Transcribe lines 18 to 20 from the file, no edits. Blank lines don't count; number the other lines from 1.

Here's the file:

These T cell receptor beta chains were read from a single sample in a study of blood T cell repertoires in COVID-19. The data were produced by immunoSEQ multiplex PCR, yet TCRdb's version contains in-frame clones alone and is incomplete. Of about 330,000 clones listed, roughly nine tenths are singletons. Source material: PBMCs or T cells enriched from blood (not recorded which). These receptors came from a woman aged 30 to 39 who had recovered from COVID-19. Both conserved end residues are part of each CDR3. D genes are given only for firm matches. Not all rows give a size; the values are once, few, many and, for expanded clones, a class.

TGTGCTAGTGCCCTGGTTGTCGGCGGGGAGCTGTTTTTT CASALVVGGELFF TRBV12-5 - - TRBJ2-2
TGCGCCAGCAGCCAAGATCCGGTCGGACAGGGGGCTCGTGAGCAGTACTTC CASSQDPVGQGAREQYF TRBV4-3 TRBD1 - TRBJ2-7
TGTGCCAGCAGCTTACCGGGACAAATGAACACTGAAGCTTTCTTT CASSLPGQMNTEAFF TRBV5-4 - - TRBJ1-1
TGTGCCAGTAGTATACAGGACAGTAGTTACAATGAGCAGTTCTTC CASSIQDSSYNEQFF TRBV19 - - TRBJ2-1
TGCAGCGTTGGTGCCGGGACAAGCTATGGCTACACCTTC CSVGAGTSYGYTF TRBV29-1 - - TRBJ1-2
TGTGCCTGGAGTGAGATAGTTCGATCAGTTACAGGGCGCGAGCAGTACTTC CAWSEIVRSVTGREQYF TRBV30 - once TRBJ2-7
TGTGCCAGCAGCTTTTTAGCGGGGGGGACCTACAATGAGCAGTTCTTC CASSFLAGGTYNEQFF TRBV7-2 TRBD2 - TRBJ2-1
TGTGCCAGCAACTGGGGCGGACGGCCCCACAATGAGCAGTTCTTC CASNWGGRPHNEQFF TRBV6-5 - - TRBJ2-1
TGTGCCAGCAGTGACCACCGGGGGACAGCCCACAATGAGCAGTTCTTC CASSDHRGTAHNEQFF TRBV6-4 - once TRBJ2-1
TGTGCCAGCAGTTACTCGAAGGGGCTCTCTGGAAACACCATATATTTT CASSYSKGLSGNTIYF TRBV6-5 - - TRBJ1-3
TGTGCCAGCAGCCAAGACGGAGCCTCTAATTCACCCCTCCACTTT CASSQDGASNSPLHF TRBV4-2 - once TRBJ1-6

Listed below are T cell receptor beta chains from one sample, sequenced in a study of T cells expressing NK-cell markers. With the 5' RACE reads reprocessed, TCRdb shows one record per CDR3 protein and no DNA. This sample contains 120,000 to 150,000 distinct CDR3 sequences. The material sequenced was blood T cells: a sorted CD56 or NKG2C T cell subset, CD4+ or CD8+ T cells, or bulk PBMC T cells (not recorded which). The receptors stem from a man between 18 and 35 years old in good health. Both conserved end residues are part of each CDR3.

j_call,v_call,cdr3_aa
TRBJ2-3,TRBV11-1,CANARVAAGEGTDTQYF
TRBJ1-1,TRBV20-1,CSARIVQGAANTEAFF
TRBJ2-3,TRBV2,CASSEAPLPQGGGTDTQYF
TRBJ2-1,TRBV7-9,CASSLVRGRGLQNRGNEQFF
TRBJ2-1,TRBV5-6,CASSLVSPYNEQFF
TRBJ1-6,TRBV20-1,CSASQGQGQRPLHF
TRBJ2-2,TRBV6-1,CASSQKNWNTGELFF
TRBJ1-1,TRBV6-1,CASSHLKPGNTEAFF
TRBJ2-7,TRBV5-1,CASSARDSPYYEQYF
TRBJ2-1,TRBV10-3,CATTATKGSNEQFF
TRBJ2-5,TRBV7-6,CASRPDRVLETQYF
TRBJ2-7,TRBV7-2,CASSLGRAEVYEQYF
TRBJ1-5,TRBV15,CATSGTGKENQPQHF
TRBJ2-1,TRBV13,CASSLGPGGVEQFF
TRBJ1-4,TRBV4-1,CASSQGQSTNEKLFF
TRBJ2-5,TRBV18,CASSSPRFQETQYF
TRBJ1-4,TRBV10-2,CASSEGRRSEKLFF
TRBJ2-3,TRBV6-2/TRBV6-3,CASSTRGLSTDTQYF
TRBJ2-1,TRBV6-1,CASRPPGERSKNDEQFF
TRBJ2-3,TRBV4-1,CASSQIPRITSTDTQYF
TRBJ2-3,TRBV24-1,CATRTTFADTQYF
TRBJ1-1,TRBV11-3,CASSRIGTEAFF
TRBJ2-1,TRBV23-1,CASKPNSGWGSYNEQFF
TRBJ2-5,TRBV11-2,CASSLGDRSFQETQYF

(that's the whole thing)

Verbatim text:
TRBJ2-1,TRBV7-9,CASSLVRGRGLQNRGNEQFF
TRBJ2-1,TRBV5-6,CASSLVSPYNEQFF
TRBJ1-6,TRBV20-1,CSASQGQGQRPLHF